As certificate volumes rise, even one untracked certificate can cause significant problems with Public Key Infrastructure (PKI). Effective PKI management involves:

  • Tracking certificate lifecycles
  • Automating renewals
  • Ensuring all certificates are accounted for

Often, teams managing certificates are part of broader security, IT, or infrastructure departments with many responsibilities. By automating certificate management, organizations can free up time to focus on primary duties.

2. Transparency and visibility

According to Keyfactor’s 2024 PKI & Digital Trust Report, the average organization manages over 81,000 internally trusted certificates. Without comprehensive visibility, defending digital infrastructure, conducting forensics, or meeting compliance demands is impossible.

Decentralized PKI environments create problems such as:

  • Certificate sprawl
  • Shadow IT
  • Unsanctioned Certificate Authorities (CAs)

The root issue lies in the lack of centralized governance and reporting. Organizations will struggle to maintain control over assets without a unified system to oversee and manage certificates. A decentralized approach means gaps in visibility, making tracking, managing, and securing every certificate unrealistic.

To manage PKI, a high degree of visibility is necessary. That means having a clear view of the certificate landscape and having auditable and redressable processes.

Organizations that can track the history and status of each certificate for compliance and also rectify issues, secures a high degree of PKI integrity.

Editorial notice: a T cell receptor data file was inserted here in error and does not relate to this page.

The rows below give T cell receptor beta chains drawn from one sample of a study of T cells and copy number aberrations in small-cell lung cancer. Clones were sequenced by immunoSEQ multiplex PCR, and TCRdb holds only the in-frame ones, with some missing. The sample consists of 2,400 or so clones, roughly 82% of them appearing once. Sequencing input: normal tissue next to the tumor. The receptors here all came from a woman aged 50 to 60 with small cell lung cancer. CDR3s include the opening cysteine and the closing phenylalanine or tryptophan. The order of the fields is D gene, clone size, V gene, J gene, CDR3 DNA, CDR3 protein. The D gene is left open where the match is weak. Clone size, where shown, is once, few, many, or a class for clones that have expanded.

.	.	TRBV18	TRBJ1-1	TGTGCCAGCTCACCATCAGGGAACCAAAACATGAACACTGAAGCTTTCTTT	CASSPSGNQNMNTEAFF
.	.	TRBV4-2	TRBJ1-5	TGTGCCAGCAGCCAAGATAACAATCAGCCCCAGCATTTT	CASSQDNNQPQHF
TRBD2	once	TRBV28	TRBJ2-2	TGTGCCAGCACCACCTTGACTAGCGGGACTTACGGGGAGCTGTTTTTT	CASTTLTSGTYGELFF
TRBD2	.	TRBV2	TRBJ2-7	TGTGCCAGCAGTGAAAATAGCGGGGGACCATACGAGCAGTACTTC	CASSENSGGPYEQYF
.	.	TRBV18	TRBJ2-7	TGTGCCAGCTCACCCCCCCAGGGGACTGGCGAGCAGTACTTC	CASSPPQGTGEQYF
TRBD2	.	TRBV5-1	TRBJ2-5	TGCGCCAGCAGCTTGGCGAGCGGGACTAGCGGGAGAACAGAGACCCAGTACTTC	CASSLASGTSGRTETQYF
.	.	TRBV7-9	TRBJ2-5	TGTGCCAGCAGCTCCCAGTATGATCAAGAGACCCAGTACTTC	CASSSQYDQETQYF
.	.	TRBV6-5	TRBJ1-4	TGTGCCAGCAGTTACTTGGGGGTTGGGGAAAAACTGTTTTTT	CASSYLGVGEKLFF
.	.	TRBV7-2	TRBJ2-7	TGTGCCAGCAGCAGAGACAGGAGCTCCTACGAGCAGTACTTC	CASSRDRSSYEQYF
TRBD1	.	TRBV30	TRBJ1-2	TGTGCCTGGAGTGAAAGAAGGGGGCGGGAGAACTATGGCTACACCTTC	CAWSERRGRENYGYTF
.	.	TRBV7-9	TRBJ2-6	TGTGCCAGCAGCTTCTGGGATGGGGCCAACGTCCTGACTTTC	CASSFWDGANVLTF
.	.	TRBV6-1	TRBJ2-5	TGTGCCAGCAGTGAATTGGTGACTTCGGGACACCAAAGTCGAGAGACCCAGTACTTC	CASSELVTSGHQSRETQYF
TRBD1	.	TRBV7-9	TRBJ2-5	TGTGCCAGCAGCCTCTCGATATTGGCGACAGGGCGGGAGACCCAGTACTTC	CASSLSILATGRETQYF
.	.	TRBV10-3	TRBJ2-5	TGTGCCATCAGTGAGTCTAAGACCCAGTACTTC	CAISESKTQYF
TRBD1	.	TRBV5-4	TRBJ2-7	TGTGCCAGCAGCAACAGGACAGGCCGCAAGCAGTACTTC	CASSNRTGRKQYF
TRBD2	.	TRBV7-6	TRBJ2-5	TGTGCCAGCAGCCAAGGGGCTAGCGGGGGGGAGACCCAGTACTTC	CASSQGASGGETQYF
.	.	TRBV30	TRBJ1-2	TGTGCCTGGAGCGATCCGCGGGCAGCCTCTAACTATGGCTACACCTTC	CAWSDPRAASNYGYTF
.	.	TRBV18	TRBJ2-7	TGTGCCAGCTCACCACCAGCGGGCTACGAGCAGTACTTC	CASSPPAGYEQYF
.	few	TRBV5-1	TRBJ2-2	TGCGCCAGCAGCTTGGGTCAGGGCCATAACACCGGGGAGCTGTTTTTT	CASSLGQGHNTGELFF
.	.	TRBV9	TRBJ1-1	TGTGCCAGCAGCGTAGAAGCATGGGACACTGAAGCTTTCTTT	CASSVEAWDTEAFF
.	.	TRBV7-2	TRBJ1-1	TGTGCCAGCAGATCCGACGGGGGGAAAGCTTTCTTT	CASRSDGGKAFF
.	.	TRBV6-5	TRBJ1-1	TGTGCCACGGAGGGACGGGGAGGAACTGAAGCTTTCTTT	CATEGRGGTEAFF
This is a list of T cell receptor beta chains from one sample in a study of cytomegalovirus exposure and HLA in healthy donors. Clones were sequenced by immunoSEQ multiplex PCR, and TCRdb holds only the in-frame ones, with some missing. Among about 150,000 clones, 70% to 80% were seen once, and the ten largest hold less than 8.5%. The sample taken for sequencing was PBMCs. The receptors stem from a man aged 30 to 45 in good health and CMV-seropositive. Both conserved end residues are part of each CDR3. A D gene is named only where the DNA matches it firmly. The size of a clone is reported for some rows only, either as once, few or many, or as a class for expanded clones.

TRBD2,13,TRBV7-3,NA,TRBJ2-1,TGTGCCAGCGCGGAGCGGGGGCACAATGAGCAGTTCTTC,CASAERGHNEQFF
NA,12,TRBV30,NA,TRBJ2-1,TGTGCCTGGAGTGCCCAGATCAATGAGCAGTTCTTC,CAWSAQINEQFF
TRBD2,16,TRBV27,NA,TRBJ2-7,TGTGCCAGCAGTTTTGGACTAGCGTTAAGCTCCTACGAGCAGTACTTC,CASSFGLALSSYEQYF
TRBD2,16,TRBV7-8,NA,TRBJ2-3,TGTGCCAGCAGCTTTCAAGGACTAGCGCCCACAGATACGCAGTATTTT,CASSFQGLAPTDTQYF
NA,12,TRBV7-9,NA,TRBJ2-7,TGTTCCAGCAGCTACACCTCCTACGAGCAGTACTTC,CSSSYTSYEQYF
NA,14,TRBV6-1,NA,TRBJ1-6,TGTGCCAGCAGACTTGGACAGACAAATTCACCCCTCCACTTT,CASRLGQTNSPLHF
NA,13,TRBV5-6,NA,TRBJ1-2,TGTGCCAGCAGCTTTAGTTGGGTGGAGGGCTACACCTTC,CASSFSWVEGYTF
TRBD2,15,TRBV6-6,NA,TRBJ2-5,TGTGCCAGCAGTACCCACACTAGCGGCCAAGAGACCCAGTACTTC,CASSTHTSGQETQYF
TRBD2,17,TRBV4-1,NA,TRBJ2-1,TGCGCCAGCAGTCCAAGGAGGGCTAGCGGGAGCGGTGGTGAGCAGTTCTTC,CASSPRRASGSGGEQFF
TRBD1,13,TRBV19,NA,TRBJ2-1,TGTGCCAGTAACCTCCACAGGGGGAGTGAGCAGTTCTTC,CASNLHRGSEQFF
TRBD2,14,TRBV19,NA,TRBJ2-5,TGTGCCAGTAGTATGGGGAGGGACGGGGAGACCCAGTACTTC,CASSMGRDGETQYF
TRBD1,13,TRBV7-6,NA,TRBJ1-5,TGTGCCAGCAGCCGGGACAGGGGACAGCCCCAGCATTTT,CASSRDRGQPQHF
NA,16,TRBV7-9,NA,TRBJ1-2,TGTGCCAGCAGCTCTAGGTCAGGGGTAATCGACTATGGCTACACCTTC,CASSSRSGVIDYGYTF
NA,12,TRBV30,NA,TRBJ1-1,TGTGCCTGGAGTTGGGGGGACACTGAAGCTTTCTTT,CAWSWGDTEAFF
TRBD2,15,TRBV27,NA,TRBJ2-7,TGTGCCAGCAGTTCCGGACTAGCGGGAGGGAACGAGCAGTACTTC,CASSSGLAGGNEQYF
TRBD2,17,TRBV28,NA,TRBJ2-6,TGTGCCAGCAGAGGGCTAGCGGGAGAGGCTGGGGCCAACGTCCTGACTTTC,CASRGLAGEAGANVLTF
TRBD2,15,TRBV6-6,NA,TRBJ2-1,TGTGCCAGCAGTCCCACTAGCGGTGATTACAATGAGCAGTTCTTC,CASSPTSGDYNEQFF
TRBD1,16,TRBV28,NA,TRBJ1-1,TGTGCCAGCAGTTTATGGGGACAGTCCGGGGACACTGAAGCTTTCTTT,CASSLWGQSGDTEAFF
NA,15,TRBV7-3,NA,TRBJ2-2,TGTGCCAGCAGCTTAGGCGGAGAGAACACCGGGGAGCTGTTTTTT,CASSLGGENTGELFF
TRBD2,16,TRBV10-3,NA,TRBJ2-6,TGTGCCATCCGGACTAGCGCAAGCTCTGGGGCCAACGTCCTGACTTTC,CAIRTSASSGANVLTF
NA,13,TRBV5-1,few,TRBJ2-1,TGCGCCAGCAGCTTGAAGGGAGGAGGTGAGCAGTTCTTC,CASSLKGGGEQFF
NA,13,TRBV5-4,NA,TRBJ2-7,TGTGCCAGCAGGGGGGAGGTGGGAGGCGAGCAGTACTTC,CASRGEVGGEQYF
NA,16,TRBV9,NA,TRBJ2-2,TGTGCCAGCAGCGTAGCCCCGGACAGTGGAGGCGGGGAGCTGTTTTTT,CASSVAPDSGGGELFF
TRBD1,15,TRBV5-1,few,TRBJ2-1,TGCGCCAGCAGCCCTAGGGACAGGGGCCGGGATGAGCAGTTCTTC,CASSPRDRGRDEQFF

Achieving comprehensive transparency and visibility

Organizations need tools that centralize multiple certificate lifecycle processes into one hub.

For example, certificate management tools that consolidate various PKI functions enable tracking and managing certificates across the entire organization. These tools proactively discover assets within IT and OT environments, bringing hidden, untracked, and undocumented assets back onto the radar.

Full visibility provides the foundation for developing better policies. When an organization has a clear view of its certificate landscape, gaps and inefficiencies in processes become apparent. Knowing exactly what assets exist and how they’re managed leads to better strategies.

Furthermore, full visibility lays the groundwork for automation to strengthen PKI security and reliability. Insight into certificate status and management allows organizations to automate routine tasks such as:

  • Renewals
  • Überwachung
  • Compliance checks

3. Compliance and ethics

US laws and regulations are emerging that demand better consumer data protection along with timely reporting of breaches and other incidents. International regulations like the General Data Protection Regulation (GDPR) and similar frameworks compel organizations to adopt rigorous data protection practices. Additionally, cyber insurance is requiring better auditing and forensics to ensure an effective response to and mitigation of breaches.